Financial innovation

By Felix Salmon
July 20, 2009

In my blog entry this morning about Robert Shiller and his bonkers defense of subprime mortgages, I made an en passant reference to financial innovation being, net-net, a bad thing. I didn’t go into too much detail, because it wasn’t all that relevant to the point at hand, and because, as Sean Matthews pointed out, this question has been debated in the blogosphere in some depth in the recent past.

But Tyler Cowen picked up on the line, and wrote:

I can understand that particular financial innovations might be bad, but financial innovation overall? Surely this claim was false in years 1200, 1900, and also 1950. (Of course you’ll find very harmful financial explosions between those years and the current day but still on net you’ll take the progress.) If the U.S. economy resumes growing at an average rate of about two percent a year, eventually our economy will look very, very different than it does today. It’s hard for me to see running the economy of 2100 with the banking system of…what is the nostalgic year? 1992? 1957?

We’ll need more than better ATMs, which is not to say we need approve of every step along the way.

I think that the case for the positive effects of financial innovation is yes pretty strong if you roll back the clock to 1200 or 1900 or 1950. But over the past 25 years or so, the claim is much harder to make stick.

As for banking systems, Tyler I think concedes that there’s an important distinction which needs to be made here. On the one hand, there’s what you might generally lump into back-office functions — the distribution, clearing, and settlement of exchange. ATMs, charge cards, debit cards, PayPal, online banking, m-banking, etc all fall into this bucket, and advances here are often (although not always) a good thing.

Then there’s the more purely financial innovation. There are good things here too — fractional reserve banking, factoring, common-stock limited-liability companies, tradable fungible bonds, stock-market index funds, that sort of thing. But on this front I think the low-hanging fruit was plucked decades if not centuries ago, and that we’ve long since entered a world of diminishing returns when it comes to the positive developments. Meanwhile, the negative developments, from portfolio insurance to CDO-squareds, have been arriving at an ever-accelerating pace.

I agree with Justin Fox:

I’m with Tyler in that I’d rather have today’s financial system, however flawed it is, than the financial system of 1200. But at the same time, an estimated 97.3% of all financial innovations (I just made that up, but it seems about right) are just new ways to fleece customers or hide risk, and all major financial crises have been associated with some financial innovation or another.

The point is that we’re not in 1200, or 1900, or even 1950. And if you look at how fast the US economy managed to grow in the 50s and 60s without the benefit of Black-Scholes or the Gaussian copula function — or, for that matter, how fast the Chinese economy has grown of late with very strict fetters on financial activities — it looks very much as though most of the financial innovation in recent decades constitutes a history of increasingly-desperate attempts to eke out returns in the context of a naturally-slowing economy. And that history, I think, is doomed to failure.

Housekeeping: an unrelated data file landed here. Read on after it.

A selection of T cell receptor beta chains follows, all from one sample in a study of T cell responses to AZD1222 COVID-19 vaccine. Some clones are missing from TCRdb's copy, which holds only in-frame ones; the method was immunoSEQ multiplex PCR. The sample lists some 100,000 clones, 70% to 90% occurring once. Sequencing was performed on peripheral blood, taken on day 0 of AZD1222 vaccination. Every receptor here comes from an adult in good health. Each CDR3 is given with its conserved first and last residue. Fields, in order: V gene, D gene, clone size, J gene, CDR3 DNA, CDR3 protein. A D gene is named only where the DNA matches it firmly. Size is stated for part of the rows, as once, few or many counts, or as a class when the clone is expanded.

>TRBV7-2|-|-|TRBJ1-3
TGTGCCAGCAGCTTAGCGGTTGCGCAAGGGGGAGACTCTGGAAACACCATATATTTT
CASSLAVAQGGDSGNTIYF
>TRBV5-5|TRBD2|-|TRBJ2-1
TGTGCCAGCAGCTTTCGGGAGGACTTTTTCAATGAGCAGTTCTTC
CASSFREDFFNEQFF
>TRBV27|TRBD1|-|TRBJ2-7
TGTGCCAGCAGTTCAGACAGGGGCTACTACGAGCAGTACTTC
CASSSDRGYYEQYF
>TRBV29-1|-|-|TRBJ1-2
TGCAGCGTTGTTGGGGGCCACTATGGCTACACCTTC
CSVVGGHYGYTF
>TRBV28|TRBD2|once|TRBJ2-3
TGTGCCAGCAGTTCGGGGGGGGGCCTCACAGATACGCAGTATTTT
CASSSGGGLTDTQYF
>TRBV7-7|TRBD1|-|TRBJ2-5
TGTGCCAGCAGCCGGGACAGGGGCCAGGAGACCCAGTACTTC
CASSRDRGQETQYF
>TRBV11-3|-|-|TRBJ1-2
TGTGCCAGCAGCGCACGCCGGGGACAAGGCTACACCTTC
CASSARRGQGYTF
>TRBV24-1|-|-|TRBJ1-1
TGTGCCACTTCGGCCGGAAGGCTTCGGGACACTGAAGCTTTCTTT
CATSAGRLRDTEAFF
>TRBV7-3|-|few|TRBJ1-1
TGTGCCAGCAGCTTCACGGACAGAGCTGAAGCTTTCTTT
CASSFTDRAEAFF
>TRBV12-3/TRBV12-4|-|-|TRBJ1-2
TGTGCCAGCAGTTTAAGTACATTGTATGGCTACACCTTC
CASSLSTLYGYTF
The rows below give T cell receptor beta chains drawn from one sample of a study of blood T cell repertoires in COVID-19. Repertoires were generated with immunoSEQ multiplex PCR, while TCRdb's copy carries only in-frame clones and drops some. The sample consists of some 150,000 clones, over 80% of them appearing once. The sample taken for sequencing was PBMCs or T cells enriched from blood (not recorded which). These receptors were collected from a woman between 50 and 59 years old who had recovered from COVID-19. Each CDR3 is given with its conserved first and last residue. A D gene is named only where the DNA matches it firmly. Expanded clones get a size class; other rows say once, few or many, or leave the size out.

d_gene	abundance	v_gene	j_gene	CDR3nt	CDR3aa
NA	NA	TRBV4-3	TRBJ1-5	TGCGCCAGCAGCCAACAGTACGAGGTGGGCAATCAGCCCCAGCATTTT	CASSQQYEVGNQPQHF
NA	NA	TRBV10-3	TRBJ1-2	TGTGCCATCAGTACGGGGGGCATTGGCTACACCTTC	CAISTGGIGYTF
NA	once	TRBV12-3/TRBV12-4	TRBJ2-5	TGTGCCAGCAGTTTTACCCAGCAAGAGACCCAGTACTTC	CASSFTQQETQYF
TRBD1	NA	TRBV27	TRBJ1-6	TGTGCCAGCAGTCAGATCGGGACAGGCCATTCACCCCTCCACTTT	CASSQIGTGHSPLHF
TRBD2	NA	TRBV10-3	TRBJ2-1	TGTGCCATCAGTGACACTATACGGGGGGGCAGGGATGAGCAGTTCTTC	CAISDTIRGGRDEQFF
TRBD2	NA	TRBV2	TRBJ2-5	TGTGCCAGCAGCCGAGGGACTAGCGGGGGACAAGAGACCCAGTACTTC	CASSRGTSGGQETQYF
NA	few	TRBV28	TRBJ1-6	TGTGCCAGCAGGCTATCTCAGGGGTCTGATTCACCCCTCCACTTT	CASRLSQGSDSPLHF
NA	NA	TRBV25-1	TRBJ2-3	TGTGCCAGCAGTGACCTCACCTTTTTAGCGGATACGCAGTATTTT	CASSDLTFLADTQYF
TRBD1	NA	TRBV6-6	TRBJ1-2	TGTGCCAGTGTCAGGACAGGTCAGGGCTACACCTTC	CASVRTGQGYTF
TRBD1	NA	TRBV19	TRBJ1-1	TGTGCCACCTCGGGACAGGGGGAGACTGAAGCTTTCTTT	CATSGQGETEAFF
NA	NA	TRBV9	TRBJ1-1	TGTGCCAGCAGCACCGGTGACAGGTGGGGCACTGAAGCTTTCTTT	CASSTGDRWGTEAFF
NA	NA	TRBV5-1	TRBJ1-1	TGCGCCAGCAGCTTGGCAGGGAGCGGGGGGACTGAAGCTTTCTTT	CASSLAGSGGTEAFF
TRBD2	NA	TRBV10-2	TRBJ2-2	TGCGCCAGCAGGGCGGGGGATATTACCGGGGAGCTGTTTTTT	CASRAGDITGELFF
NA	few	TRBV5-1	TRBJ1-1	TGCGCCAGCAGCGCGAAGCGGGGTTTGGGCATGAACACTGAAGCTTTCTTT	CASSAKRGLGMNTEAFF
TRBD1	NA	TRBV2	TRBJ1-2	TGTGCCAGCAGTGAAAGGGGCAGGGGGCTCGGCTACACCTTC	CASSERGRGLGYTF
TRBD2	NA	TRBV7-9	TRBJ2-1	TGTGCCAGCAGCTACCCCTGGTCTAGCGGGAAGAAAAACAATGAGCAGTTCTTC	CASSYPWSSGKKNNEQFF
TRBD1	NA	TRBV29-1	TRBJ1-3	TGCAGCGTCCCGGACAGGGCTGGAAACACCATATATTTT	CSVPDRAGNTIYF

So yes, in 2100 I’m sure that checks and credit cards — hell, maybe even cash, too — are going to be a thing of the past. But all that falls under the general rubric of “better ATMs”. Are we going to need more than that to run the 22nd-Century economy? I’m not convinced. And even if we do, there’s no reason why we can’t get there from here slowly, and with circumspection.


We welcome comments that advance the story through relevant opinion, anecdotes, links and data. If you see a comment that you believe is irrelevant or inappropriate, you can flag it to our editors by using the report abuse links. Views expressed in the comments do not represent those of Reuters. For more information on our comment policy, see

This screed against financial innovation is still idiotic. If you are going to discuss financial innovations be realistic about them. In the period you castigate we had such innovations as:
*money market investment funds
*NOW accounts
*municipal bond mutual funds
*IRA accounts
*Universal Life insurance policies
*financial transactions by personal computer
*electronic funds transfer

and many others. You should argue why these are bad to make your net-net argument.

For a serious article on this you can see Van Horne in the Journal of Finance in 1985, 784.pdf.

Shiller has been promoting what he calls radical financial innovation, which is mostly new kinds of risk management for regular people (housing prices, incomes, country risk, etc), which all sounds pretty good.

It might be useful to distinguish between what I’ll call “arm’s race financial innovation” which occurs in response to increases in or changes in the focus of financial regulation, and all other financial innovations. Many of the beneficial financial innovations mentioned by others seem to actually be the harnessing by the financial sector of technological advances occurring in other sectors which make it easier to complete existing types of transactions in a more convenient way. I wouldn’t really call this “financial innovation,” it’s more a spillover into retail finance of innovations in other sectors.

Posted by bdbd | Report as abusive

The second problem with this post, which is perhaps more significant, is that Salmon only thinks about the impact of financial innovation on growth. But many financial innovations are ways to share risks. They may increase welfare without increasing growth. Think of any insurance. Without fire insurance I have to save more to cope with the state where my house burns down. My consumption is lower but my savings is higher. Growth might even be higher without the insurance because of higher savings. But welfare is lower because the goal of an economy is to allow people to consume.

What about the mortgage derivative that, without which, we would have no secondary mortgage market: the collateralized mortgage obligation (CMO)?

Without restructuring the cash flows from a mortgage, the maturity of the underlying pass-through (unstructured) security is hard to predict and potentially highly volatile, making them an awful tool for management of interest rate risk via immunization.

Prior to the advent of the CMO (late 80s??), there was no secondary mortgage market; loans were sold to GSEs and Ginnie, but they ended up being held on their books as there was little demand from institutional investors for unstructured pass-through securities due to the prepayment risk in the pools.

It’s also hard for me to see how these types of structures, without additional slicing and dicing into CDOs, could be the source of the kind of meltdown in the mortgage markets we have just witnessed. Prior to the emergence of the private placement market, the secondary mortgage market was a pretty boring place, filled not with speculators, but with staid institutional investors looking for ways to mitigate their interest-rate risk.